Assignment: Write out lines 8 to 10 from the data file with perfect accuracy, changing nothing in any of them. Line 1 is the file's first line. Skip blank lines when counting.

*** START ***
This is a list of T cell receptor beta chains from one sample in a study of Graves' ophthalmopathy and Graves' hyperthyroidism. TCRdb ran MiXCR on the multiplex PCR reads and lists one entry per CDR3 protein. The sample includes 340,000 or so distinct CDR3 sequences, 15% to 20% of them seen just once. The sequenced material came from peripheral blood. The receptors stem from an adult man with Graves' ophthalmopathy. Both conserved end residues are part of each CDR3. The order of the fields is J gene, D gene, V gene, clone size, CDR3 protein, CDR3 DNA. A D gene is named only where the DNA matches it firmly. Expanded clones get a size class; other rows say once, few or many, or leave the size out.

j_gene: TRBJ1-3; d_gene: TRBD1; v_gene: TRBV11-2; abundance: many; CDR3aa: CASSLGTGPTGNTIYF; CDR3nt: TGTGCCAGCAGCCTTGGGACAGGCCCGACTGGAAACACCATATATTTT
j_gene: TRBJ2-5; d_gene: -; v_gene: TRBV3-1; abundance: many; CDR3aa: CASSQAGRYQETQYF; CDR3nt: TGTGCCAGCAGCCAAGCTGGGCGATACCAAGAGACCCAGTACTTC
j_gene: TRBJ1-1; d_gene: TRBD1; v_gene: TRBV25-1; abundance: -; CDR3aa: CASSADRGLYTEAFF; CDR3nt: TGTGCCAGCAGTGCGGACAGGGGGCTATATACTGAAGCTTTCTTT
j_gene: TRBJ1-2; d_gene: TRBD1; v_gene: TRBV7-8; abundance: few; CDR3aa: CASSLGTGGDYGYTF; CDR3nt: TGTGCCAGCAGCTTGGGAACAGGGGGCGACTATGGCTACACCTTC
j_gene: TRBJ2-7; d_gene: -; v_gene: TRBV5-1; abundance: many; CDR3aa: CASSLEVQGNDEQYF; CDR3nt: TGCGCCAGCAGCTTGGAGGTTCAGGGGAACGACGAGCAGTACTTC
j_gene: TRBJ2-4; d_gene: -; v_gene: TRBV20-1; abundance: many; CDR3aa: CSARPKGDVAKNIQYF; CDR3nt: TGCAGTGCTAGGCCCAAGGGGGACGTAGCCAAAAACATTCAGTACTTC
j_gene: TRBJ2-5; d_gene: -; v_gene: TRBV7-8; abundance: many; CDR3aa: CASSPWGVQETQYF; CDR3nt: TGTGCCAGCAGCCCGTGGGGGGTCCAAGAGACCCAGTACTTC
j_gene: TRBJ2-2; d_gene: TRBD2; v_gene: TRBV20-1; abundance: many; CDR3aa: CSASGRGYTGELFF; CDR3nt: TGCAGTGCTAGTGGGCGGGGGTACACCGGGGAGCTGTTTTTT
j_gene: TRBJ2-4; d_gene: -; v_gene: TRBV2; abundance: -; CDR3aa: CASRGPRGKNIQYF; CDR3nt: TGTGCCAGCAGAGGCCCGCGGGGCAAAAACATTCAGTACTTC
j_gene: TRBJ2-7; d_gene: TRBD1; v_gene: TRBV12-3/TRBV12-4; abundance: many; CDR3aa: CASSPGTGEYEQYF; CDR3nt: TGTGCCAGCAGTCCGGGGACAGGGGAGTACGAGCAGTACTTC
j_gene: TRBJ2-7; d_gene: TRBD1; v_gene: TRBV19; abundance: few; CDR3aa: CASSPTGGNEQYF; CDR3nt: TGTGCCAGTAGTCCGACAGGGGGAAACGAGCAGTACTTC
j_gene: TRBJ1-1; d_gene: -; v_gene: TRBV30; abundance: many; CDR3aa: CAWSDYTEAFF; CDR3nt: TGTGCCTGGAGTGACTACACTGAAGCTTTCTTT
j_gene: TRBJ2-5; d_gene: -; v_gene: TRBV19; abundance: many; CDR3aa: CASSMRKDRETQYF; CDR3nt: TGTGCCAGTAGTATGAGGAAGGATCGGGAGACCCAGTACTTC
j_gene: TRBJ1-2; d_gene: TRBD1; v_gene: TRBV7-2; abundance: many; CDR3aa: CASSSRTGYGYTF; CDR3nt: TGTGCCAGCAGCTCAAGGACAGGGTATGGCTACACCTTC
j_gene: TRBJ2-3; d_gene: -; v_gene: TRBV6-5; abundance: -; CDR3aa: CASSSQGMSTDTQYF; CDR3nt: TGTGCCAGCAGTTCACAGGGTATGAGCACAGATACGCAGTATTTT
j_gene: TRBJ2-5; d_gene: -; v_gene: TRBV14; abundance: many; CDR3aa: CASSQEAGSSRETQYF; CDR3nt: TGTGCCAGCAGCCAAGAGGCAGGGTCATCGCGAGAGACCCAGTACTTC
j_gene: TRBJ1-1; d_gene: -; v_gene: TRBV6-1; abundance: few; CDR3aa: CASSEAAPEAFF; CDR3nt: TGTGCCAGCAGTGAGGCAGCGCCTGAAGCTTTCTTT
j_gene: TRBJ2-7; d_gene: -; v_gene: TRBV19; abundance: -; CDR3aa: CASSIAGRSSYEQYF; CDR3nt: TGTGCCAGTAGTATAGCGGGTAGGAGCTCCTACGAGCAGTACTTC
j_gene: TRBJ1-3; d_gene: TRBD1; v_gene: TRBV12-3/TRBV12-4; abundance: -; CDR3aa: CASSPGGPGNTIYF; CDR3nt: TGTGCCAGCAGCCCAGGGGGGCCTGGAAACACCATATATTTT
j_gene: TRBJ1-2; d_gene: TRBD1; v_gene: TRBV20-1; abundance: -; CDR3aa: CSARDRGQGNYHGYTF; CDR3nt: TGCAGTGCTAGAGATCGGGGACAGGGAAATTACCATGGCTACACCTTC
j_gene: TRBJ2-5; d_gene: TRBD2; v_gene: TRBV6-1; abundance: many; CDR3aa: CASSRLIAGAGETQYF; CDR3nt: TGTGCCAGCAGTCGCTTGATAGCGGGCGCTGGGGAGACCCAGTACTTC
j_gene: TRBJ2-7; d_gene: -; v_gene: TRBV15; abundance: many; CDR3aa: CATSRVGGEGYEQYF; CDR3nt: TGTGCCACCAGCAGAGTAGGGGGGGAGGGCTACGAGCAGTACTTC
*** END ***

j_gene: TRBJ2-5; d_gene: -; v_gene: TRBV7-8; abundance: many; CDR3aa: CASSPWGVQETQYF; CDR3nt: TGTGCCAGCAGCCCGTGGGGGGTCCAAGAGACCCAGTACTTC
j_gene: TRBJ2-2; d_gene: TRBD2; v_gene: TRBV20-1; abundance: many; CDR3aa: CSASGRGYTGELFF; CDR3nt: TGCAGTGCTAGTGGGCGGGGGTACACCGGGGAGCTGTTTTTT
j_gene: TRBJ2-4; d_gene: -; v_gene: TRBV2; abundance: -; CDR3aa: CASRGPRGKNIQYF; CDR3nt: TGTGCCAGCAGAGGCCCGCGGGGCAAAAACATTCAGTACTTC